Long and Short of Your Long Run
Greetings lovely ladies and gregarious gentleman,
I’m about to share something with you, something I’m assuming 99.98% of you have never thought about but should be totally COGNIZANT of. I’m talking about the long run of your life and how to manage it like an overpaid money manager catering their hunger with caviar and tantalizing their taste buds with a thirst for tequila.
The main money making and “making moves” portion of your life is from 20 years of age to the ripe old age of 60. That’s exactly 40 years of potential exaggerated earnings. If you take 40 years and break it down into 20% quadrants it means every 8 years is 20% of your prime earning years.
When a businesses passes a quarter, they do a quarterly review and assess their weak points, strong points, h3ll they probably even do a SWOT (strengths, weaknesses, opportunities and threats) analysis if they are prudent and worth their egregious salary.
As a result, from 20-28 is your first 5th, 28-36 the second, 36-44 the third, 44-52 the fourth and of course, 52-60 being the final installment.
The beauty of acknowledging your role in the short term is to better define your long term. To curtail your habits to success and steer clear of disaster. When is the last time you took an objective look at your life and decided to cull all the negative influences and habits while engaging and accelerating your strengths?
When I hit 28 years old not too long ago, I sat back with a smoke in my mouth realizing that I had done a “good job” but still pathetic compared to my potential. There are many facets of my life, like everyone’s that are producing positive results, while their are other darker sides which are delivering nothing but dread and depression, especially when seen in the long run.
The beauty of growing older is that if you’re cognizant of all this, you start to see that this “long run” comes a h3ll of a lot faster than we all thought and the positive decisions you made yesterday, a month ago and a years ago are seriously paying positive dividends.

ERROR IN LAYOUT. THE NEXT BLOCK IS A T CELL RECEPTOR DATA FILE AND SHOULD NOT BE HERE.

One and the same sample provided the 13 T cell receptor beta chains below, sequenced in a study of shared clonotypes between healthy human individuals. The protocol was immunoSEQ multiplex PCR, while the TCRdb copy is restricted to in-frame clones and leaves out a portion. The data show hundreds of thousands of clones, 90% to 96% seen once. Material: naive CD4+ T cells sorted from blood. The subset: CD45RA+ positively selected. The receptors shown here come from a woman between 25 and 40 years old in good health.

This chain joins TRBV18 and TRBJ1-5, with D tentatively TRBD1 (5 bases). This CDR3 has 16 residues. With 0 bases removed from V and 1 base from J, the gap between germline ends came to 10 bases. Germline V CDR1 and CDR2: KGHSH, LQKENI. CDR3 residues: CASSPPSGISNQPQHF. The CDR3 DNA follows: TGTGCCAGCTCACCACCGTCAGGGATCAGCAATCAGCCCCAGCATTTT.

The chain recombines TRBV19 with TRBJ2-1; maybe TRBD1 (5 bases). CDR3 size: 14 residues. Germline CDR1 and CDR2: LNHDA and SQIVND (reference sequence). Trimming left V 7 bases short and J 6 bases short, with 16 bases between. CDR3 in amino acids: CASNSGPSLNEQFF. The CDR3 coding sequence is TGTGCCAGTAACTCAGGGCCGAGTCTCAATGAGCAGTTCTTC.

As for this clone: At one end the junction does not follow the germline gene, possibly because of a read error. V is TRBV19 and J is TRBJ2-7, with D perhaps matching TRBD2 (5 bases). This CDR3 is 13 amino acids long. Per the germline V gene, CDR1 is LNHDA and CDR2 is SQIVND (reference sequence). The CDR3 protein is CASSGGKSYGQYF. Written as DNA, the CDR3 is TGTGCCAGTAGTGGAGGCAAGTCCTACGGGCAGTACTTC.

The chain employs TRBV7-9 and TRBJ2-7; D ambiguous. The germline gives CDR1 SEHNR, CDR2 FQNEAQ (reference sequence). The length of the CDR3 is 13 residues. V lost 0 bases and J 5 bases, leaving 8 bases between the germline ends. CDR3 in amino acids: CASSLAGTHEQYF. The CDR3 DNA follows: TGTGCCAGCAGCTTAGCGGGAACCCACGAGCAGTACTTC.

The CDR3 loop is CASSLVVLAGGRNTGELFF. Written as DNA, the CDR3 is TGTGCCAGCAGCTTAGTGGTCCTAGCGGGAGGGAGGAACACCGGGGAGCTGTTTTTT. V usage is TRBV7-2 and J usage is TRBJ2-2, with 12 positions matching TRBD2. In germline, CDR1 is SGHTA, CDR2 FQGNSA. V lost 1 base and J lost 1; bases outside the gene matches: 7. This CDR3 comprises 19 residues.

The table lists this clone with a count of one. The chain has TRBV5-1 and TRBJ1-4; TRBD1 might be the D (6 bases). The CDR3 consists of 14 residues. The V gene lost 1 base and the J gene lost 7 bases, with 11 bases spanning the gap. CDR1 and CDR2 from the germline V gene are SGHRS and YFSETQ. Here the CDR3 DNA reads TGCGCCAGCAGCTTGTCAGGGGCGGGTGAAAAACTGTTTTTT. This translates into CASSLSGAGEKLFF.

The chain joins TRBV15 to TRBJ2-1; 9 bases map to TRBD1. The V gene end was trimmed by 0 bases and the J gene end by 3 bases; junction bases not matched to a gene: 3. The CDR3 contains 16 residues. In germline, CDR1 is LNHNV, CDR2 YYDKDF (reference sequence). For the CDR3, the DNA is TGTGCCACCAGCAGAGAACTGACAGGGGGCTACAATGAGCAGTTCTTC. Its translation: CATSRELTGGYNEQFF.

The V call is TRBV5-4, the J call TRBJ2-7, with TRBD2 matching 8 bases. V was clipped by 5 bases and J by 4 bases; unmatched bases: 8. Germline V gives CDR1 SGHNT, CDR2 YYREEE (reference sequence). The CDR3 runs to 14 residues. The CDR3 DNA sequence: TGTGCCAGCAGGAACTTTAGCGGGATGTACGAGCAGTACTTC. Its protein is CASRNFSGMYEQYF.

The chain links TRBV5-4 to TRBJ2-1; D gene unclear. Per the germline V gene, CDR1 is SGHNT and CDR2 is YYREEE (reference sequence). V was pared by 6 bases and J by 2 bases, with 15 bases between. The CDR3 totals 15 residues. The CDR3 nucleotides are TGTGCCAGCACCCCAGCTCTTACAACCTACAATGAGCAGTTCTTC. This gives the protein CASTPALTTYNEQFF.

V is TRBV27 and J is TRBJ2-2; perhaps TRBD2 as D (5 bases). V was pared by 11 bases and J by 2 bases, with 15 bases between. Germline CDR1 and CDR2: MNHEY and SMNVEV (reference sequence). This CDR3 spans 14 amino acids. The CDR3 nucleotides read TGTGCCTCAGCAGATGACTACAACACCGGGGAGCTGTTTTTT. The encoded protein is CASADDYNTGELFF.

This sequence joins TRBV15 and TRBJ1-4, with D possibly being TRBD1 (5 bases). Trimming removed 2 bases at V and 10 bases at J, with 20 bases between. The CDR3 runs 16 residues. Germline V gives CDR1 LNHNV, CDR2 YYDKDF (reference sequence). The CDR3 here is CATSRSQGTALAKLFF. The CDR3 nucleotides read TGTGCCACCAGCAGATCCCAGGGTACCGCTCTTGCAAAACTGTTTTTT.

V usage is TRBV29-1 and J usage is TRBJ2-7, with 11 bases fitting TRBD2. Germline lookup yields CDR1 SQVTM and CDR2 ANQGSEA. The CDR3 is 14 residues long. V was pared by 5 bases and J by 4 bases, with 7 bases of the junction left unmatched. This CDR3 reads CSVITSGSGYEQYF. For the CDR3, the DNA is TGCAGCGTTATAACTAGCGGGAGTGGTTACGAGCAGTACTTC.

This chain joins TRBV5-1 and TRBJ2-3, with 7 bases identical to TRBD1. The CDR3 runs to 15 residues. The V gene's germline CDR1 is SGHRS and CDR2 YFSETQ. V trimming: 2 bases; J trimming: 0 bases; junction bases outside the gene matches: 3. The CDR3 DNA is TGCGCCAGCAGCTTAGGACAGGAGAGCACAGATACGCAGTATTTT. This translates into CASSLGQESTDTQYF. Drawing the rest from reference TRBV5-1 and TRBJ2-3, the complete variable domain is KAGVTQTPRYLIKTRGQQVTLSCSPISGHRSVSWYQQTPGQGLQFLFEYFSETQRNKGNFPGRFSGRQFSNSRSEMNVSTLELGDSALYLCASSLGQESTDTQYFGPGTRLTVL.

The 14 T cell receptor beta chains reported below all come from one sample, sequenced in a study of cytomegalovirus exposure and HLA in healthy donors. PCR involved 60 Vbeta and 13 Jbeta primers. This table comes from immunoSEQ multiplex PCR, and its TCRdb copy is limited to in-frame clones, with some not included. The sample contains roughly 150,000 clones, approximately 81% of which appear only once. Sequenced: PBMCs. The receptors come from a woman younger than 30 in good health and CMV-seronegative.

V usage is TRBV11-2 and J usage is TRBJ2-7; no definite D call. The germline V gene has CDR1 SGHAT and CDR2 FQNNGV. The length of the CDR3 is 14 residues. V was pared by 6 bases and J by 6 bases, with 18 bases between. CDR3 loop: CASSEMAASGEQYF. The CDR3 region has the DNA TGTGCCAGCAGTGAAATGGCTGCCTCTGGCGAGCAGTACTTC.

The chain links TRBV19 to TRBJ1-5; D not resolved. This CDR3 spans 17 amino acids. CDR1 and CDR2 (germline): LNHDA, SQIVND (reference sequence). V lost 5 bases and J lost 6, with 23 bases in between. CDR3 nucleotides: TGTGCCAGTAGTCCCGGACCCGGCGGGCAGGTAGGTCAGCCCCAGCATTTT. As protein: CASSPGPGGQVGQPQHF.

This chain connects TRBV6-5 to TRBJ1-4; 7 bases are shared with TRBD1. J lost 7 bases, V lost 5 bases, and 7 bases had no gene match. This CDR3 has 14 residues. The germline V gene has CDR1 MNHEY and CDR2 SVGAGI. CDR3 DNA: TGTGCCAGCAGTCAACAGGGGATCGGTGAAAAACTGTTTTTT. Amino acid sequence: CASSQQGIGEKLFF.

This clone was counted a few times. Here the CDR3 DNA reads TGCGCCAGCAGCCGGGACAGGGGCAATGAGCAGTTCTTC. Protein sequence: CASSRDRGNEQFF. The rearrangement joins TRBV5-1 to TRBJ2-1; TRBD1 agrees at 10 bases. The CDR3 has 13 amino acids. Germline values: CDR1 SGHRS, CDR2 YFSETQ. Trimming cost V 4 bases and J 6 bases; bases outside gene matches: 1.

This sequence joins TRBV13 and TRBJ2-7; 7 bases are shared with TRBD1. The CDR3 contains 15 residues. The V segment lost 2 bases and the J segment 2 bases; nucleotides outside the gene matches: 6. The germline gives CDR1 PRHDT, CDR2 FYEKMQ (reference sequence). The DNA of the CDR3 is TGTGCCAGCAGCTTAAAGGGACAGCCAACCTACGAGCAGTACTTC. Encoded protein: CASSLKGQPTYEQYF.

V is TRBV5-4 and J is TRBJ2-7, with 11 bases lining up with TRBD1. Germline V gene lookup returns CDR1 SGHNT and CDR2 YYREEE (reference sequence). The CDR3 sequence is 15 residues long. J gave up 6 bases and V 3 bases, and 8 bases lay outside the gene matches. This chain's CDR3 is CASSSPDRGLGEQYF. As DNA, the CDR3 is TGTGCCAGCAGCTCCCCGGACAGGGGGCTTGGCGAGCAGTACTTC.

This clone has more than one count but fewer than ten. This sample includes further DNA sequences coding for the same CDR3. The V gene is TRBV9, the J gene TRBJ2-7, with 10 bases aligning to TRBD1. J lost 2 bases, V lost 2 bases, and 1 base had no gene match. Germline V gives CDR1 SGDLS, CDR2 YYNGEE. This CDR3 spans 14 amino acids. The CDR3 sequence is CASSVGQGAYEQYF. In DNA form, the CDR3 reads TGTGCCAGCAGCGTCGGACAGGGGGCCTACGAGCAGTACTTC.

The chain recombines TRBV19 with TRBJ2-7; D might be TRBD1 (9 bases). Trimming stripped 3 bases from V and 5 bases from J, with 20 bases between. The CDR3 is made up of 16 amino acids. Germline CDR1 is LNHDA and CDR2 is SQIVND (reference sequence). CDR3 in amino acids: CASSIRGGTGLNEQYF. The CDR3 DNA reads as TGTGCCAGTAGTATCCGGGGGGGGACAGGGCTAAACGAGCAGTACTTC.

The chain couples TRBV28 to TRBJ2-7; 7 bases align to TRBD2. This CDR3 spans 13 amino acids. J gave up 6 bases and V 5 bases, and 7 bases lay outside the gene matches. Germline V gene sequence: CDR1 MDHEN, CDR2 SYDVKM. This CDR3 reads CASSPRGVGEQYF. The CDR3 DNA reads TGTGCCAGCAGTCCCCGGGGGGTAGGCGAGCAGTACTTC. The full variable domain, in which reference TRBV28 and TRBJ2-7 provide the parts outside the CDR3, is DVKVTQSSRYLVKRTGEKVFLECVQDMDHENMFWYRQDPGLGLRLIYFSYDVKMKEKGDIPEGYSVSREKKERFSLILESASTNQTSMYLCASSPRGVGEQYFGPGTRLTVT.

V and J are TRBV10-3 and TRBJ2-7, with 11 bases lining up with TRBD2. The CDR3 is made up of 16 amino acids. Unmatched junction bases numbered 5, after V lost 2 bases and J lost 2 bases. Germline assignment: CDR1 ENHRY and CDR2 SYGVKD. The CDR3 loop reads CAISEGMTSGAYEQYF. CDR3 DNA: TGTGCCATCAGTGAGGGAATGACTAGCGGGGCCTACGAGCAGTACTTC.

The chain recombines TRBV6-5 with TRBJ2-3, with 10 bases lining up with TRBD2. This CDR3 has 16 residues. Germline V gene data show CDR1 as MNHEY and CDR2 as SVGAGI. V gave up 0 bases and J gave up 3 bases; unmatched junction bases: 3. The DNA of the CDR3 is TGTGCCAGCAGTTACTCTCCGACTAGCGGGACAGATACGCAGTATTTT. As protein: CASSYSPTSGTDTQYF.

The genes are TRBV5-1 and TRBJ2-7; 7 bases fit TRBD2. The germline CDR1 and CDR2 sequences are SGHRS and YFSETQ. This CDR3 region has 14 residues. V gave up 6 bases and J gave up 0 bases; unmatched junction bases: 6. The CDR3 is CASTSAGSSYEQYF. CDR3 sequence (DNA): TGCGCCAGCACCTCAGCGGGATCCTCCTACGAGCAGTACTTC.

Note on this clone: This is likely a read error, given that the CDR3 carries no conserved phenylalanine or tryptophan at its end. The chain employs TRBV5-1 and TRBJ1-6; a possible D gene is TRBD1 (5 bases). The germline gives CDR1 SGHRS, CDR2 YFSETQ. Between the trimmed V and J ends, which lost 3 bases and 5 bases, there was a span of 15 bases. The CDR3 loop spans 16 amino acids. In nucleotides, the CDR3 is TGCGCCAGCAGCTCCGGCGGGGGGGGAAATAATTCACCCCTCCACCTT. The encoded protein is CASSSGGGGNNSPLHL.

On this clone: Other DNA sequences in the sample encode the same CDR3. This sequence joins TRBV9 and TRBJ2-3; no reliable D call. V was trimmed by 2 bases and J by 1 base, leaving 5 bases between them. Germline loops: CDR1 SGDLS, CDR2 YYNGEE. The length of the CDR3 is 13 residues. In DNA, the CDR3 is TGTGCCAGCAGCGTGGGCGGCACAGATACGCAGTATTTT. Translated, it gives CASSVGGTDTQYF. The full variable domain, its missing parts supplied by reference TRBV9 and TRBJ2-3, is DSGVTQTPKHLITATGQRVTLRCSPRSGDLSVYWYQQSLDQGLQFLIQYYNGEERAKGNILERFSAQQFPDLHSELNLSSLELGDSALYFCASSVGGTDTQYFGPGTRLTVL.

I urge you to take a moment and stop what you’re doing in the near future and pull out a pen and paper or if you’re like me, open notepad on your computer. Write down what you’re doing well, what you’re doing poorly, what you must start doing and most likely, an even longer list of what you must STOP doing.
I thought of this today as I woke up from an 8 hour sleep and lit a smoke after selling ridiculous quantities of stocks and began shaking my head when one of my once biggest positions skyrocketed for the moon in the final hours of trading.
Point being, we all have good and bad parts to our life and if you’re in your late 20’s, early 30’s you’ve already entered the long run and the clock seems to be spinning at an ever increasing rate like a chaotic carousel at some carnival controlled by a crazy carny.
I also started thinking, how many of you along with me waste ridiculous amounts of money and time on literally nothing, you may even waste that money on stuff that is actually killing you and making the rest of your life less enjoyable. (Raises hand)
Long story short, we’re already in the long run and we live the short term every moment of our lives. Stop being a tool who is throwing away money, health and other things that in the long run are the keys to happiness and being able to define one’s life as a “success” regardless of what route was taken.
It’s a crazy notion but once you see the big picture, doing what’s best for you and those around you becomes clearer than the turquoise water surrounding many Thai islands.
I’m off to meet some people I met in Kuala Lumpur for a laugh and lunch at the Raffles City Mall, then I will go to Raffles Place and take some inspiring photos of what’s happening in Singapore’s business district and share them with you.
Long story short, we all have many areas of our lives that can be fixed quickly and if they are not will be catastrophic in the long run. Similar to getting an easy 20 minute oil change on a car or leaving it and having your engine cease a month later. Sure it sucks at the time and you’d rather not, but what’s the alternative?
Think about it, or don’t, I don’t really care, it’s your life, not mine.
P.S If your current long run outlook looks grim at say 28, think about what it will be like at the next junction of 36. We have lots of time but no time.